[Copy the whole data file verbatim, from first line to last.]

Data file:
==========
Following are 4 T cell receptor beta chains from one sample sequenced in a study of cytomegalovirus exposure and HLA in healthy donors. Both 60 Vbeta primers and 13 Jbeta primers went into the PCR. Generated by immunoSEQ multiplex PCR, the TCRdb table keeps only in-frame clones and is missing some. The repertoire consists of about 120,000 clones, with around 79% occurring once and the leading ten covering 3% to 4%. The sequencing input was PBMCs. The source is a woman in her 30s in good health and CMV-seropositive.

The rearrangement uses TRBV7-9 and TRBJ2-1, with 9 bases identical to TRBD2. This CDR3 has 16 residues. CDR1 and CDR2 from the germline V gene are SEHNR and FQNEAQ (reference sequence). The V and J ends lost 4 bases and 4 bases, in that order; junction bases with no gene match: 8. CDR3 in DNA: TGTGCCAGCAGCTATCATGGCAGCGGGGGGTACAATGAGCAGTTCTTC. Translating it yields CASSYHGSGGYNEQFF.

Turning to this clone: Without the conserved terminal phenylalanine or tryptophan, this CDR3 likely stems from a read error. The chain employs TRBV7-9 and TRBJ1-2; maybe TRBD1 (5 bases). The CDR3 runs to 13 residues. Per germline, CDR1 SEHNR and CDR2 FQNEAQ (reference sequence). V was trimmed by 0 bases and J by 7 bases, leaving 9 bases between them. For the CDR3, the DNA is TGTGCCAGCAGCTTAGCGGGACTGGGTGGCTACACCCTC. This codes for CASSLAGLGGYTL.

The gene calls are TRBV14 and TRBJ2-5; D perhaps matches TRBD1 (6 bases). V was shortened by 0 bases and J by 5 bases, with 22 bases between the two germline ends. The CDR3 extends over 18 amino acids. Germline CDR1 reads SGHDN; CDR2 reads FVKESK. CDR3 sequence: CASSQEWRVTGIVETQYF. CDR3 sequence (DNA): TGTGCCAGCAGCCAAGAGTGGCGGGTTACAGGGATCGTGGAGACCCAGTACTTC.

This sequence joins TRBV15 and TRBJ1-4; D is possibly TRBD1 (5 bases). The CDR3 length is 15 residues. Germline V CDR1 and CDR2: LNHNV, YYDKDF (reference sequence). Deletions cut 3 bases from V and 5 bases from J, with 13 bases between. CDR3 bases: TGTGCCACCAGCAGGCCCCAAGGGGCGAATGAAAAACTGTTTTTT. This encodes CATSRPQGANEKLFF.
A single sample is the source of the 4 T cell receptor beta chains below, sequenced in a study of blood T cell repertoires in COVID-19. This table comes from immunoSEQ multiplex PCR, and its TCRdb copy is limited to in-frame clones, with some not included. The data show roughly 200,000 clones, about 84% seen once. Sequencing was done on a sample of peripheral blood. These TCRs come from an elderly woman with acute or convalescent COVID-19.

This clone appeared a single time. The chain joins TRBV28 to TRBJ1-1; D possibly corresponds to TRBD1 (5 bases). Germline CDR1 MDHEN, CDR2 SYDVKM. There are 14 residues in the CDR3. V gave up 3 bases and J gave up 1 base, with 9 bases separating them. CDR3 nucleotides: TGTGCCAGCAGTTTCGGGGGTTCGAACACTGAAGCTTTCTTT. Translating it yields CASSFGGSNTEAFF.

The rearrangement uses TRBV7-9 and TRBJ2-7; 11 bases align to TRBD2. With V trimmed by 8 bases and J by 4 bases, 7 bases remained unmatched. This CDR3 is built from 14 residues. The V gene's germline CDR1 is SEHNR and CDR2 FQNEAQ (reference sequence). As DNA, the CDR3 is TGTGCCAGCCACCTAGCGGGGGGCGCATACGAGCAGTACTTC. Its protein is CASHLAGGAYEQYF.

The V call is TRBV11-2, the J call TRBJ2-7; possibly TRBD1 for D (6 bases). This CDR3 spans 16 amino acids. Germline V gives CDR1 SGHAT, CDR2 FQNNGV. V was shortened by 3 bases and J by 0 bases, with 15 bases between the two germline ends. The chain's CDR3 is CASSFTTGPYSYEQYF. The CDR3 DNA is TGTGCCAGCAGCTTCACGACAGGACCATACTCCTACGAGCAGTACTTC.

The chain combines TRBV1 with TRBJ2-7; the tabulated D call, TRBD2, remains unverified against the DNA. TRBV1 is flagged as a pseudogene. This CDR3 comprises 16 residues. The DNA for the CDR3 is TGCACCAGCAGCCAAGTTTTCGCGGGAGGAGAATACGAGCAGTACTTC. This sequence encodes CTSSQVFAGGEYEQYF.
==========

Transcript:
Following are 4 T cell receptor beta chains from one sample sequenced in a study of cytomegalovirus exposure and HLA in healthy donors. Both 60 Vbeta primers and 13 Jbeta primers went into the PCR. Generated by immunoSEQ multiplex PCR, the TCRdb table keeps only in-frame clones and is missing some. The repertoire consists of about 120,000 clones, with around 79% occurring once and the leading ten covering 3% to 4%. The sequencing input was PBMCs. The source is a woman in her 30s in good health and CMV-seropositive.

The rearrangement uses TRBV7-9 and TRBJ2-1, with 9 bases identical to TRBD2. This CDR3 has 16 residues. CDR1 and CDR2 from the germline V gene are SEHNR and FQNEAQ (reference sequence). The V and J ends lost 4 bases and 4 bases, in that order; junction bases with no gene match: 8. CDR3 in DNA: TGTGCCAGCAGCTATCATGGCAGCGGGGGGTACAATGAGCAGTTCTTC. Translating it yields CASSYHGSGGYNEQFF.

Turning to this clone: Without the conserved terminal phenylalanine or tryptophan, this CDR3 likely stems from a read error. The chain employs TRBV7-9 and TRBJ1-2; maybe TRBD1 (5 bases). The CDR3 runs to 13 residues. Per germline, CDR1 SEHNR and CDR2 FQNEAQ (reference sequence). V was trimmed by 0 bases and J by 7 bases, leaving 9 bases between them. For the CDR3, the DNA is TGTGCCAGCAGCTTAGCGGGACTGGGTGGCTACACCCTC. This codes for CASSLAGLGGYTL.

The gene calls are TRBV14 and TRBJ2-5; D perhaps matches TRBD1 (6 bases). V was shortened by 0 bases and J by 5 bases, with 22 bases between the two germline ends. The CDR3 extends over 18 amino acids. Germline CDR1 reads SGHDN; CDR2 reads FVKESK. CDR3 sequence: CASSQEWRVTGIVETQYF. CDR3 sequence (DNA): TGTGCCAGCAGCCAAGAGTGGCGGGTTACAGGGATCGTGGAGACCCAGTACTTC.

This sequence joins TRBV15 and TRBJ1-4; D is possibly TRBD1 (5 bases). The CDR3 length is 15 residues. Germline V CDR1 and CDR2: LNHNV, YYDKDF (reference sequence). Deletions cut 3 bases from V and 5 bases from J, with 13 bases between. CDR3 bases: TGTGCCACCAGCAGGCCCCAAGGGGCGAATGAAAAACTGTTTTTT. This encodes CATSRPQGANEKLFF.
A single sample is the source of the 4 T cell receptor beta chains below, sequenced in a study of blood T cell repertoires in COVID-19. This table comes from immunoSEQ multiplex PCR, and its TCRdb copy is limited to in-frame clones, with some not included. The data show roughly 200,000 clones, about 84% seen once. Sequencing was done on a sample of peripheral blood. These TCRs come from an elderly woman with acute or convalescent COVID-19.

This clone appeared a single time. The chain joins TRBV28 to TRBJ1-1; D possibly corresponds to TRBD1 (5 bases). Germline CDR1 MDHEN, CDR2 SYDVKM. There are 14 residues in the CDR3. V gave up 3 bases and J gave up 1 base, with 9 bases separating them. CDR3 nucleotides: TGTGCCAGCAGTTTCGGGGGTTCGAACACTGAAGCTTTCTTT. Translating it yields CASSFGGSNTEAFF.

The rearrangement uses TRBV7-9 and TRBJ2-7; 11 bases align to TRBD2. With V trimmed by 8 bases and J by 4 bases, 7 bases remained unmatched. This CDR3 is built from 14 residues. The V gene's germline CDR1 is SEHNR and CDR2 FQNEAQ (reference sequence). As DNA, the CDR3 is TGTGCCAGCCACCTAGCGGGGGGCGCATACGAGCAGTACTTC. Its protein is CASHLAGGAYEQYF.

The V call is TRBV11-2, the J call TRBJ2-7; possibly TRBD1 for D (6 bases). This CDR3 spans 16 amino acids. Germline V gives CDR1 SGHAT, CDR2 FQNNGV. V was shortened by 3 bases and J by 0 bases, with 15 bases between the two germline ends. The chain's CDR3 is CASSFTTGPYSYEQYF. The CDR3 DNA is TGTGCCAGCAGCTTCACGACAGGACCATACTCCTACGAGCAGTACTTC.

The chain combines TRBV1 with TRBJ2-7; the tabulated D call, TRBD2, remains unverified against the DNA. TRBV1 is flagged as a pseudogene. This CDR3 comprises 16 residues. The DNA for the CDR3 is TGCACCAGCAGCCAAGTTTTCGCGGGAGGAGAATACGAGCAGTACTTC. This sequence encodes CTSSQVFAGGEYEQYF.